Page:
When they resumed shooting Miles called out asking for his “eye-line” and Mel pointed vaguely down and to the left instead of up and to the right and so they started filming with Lincoln looking in the wrong direction. Richard caught her mistake by the time they were halfway through the scene and stormed off set. The actors and crew milled around uncertainly for a few minutes before it was decided that they should break for lunch early. Mel tried to catch up to Miles and apologize to him, but he was on the phone with his agent and waved her away. While the rest of the crew ate pizza in the lobby she called Rob tearfully from the bathroom, but when he answered she hung up. He would just tell her that she was being exploited and that she should quit. Being exploited was one of Rob’s biggest fears. God forbid he did any more than the minimum required from him.


The lights are beginning to dim in the gilded theater. Mary Lincoln is laughing merrily, arm in arm with her friend. Their husbands follow them up the stairs to the balcony. John Wilkes Booth lurks in the shadow of the stairwell, dressed in a sailor costume. He grabs Lincoln’s sleeve as he passes. Lincoln starts. The others don’t notice above the din of the theater; they keep walking.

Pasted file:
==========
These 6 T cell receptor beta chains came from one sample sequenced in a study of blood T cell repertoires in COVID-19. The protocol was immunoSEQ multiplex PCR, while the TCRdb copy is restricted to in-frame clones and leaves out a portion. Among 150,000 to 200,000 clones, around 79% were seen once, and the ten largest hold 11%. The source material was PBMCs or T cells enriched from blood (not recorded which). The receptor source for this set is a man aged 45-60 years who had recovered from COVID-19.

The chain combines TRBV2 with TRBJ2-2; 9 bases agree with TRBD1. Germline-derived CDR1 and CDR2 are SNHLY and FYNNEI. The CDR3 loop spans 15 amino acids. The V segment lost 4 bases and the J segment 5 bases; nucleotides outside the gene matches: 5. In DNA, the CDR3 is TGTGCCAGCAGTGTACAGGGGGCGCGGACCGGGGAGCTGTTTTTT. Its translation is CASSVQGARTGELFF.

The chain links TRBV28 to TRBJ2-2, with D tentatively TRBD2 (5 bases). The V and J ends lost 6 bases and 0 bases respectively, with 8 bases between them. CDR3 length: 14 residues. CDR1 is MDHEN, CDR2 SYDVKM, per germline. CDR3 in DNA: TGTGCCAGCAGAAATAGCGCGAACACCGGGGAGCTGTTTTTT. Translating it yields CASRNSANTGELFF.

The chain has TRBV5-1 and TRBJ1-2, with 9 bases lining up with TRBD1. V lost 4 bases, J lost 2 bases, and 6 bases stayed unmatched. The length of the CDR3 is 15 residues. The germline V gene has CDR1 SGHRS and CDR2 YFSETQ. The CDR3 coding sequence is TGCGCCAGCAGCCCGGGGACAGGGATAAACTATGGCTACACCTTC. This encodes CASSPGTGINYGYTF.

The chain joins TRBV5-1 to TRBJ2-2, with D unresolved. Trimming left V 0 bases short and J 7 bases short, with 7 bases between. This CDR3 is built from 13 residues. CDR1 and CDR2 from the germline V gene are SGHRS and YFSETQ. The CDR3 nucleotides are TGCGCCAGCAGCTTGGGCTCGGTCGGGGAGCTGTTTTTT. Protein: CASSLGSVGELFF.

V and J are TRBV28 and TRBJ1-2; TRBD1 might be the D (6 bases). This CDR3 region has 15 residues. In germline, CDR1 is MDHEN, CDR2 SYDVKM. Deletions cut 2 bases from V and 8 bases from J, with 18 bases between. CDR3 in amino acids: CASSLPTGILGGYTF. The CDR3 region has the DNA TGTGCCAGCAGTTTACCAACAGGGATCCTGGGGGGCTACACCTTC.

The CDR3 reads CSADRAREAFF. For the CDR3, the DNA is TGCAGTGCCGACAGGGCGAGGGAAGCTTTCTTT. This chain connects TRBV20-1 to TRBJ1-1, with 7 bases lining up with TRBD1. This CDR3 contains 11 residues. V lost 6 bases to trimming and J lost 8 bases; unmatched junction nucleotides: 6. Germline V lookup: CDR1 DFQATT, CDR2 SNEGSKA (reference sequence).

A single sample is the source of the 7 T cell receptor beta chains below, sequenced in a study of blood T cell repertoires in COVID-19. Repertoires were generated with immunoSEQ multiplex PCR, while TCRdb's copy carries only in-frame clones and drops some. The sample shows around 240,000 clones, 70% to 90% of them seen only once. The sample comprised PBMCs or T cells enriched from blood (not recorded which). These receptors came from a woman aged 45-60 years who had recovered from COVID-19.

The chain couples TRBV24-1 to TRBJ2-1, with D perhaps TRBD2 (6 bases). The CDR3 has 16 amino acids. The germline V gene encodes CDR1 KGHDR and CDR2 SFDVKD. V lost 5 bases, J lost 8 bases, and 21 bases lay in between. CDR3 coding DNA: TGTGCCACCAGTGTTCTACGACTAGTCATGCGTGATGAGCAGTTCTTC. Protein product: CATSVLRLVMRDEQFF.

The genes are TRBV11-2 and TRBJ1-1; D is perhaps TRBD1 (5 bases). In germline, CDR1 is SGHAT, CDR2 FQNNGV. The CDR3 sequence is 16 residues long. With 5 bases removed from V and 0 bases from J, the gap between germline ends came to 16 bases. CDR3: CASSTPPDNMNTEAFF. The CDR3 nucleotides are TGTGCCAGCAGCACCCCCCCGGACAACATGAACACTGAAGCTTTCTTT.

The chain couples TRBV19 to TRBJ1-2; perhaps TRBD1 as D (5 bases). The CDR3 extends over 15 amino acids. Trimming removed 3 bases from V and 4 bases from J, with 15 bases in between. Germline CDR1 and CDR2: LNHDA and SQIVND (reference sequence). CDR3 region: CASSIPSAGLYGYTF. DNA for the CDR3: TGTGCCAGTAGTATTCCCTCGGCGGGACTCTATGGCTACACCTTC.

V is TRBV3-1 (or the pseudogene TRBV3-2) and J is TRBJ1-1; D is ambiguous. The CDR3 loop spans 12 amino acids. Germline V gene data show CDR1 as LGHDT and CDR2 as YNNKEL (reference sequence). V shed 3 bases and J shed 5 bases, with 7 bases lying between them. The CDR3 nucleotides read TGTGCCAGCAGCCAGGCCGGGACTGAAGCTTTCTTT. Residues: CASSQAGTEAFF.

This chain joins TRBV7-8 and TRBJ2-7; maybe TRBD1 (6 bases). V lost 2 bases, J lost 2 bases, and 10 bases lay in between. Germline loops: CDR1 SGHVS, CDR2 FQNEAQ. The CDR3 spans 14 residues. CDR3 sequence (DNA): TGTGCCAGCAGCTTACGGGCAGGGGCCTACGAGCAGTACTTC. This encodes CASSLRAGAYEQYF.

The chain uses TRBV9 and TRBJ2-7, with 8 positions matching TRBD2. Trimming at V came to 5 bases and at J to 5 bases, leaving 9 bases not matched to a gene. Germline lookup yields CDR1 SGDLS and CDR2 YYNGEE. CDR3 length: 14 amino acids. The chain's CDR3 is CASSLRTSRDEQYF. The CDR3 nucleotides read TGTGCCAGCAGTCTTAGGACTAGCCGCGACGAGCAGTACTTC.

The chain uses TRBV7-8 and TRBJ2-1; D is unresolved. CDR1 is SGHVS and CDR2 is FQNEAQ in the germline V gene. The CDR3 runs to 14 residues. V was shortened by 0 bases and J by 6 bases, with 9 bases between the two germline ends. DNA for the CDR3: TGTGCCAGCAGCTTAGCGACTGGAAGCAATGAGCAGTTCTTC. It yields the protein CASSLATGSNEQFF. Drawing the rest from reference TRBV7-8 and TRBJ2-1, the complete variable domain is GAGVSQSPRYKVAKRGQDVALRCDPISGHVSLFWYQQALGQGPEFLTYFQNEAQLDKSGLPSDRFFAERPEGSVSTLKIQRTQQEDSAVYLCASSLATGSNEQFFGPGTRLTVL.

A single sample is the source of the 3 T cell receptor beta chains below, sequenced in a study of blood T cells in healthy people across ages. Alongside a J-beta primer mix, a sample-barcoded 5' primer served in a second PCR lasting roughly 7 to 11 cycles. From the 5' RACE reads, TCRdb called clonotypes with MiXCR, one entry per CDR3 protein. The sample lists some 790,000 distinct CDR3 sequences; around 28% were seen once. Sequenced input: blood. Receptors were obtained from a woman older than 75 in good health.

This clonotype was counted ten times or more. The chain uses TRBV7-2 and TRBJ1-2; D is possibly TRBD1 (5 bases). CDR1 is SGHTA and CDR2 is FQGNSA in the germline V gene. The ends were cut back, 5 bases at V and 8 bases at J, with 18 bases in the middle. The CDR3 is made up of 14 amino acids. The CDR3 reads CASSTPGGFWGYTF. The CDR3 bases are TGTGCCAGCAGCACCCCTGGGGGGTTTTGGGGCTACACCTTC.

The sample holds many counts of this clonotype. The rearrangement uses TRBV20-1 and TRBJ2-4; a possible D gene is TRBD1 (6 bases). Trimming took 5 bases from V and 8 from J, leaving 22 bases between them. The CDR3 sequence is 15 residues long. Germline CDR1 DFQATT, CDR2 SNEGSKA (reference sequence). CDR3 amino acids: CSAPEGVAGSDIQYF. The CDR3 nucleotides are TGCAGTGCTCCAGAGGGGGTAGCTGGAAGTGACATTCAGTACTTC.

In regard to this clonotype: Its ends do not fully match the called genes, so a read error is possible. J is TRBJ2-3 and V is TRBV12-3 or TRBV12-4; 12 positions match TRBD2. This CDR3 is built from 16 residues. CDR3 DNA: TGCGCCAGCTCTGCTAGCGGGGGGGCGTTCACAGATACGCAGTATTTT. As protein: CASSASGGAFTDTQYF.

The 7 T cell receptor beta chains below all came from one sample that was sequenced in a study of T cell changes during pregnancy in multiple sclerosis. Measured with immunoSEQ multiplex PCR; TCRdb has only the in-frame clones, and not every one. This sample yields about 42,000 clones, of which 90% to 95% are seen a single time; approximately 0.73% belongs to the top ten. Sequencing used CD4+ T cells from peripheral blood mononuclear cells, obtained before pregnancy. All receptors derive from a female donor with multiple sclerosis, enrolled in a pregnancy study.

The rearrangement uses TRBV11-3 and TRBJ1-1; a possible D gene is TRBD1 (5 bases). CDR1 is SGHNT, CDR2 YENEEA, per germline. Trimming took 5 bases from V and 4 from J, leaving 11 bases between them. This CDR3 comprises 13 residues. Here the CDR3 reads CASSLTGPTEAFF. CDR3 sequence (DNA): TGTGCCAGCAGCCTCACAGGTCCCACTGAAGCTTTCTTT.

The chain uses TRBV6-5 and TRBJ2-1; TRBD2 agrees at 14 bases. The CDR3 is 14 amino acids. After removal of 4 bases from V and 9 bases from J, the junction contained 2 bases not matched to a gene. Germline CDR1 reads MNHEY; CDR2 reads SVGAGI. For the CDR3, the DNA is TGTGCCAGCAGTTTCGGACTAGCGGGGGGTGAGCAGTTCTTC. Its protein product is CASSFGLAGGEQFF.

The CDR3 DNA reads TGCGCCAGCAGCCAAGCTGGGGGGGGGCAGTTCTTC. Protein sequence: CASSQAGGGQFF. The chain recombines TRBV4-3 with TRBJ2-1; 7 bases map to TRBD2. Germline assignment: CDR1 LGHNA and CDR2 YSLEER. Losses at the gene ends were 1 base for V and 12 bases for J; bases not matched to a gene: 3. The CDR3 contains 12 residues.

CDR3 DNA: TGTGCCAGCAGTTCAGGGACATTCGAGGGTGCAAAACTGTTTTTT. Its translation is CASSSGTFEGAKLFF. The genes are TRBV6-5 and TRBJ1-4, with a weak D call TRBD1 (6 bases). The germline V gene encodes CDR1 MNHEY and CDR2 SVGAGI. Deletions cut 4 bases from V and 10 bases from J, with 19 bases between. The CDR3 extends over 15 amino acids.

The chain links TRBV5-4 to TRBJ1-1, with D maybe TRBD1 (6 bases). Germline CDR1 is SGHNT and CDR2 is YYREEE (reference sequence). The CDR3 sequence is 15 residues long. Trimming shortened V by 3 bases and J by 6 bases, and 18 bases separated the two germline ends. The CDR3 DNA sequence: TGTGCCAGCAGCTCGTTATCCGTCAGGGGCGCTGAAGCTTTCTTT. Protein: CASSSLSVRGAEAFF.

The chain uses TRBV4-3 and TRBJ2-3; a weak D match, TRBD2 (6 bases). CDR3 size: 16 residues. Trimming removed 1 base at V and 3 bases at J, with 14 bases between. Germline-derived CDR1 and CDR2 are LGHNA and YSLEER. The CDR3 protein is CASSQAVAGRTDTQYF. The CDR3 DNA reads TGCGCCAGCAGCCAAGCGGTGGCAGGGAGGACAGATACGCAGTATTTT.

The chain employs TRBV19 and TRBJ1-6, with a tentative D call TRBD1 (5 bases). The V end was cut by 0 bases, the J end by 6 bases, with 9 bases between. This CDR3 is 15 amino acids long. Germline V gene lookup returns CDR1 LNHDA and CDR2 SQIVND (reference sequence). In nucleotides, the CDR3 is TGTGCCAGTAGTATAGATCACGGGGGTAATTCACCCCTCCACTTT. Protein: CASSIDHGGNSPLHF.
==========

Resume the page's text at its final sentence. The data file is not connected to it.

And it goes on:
“What are you doing here?” Lincoln whispers coldly but panic comes off of him like static electricity.

“I’m an actor. Or have you forgotten?” John’s face is so heavily caked in makeup that as he talks it cracks, fault lines radiating out from the corners of his mouth.

“My wife is waiting for me.” Lincoln’s hat has disappeared off his head.

“Celebrating your victory together?” John says menacingly and lets go of Lincoln’s wrist.

“This is a conversation for another time.” Lincoln turns on his heels and finds his seat beside his wife just as the curtain is coming up.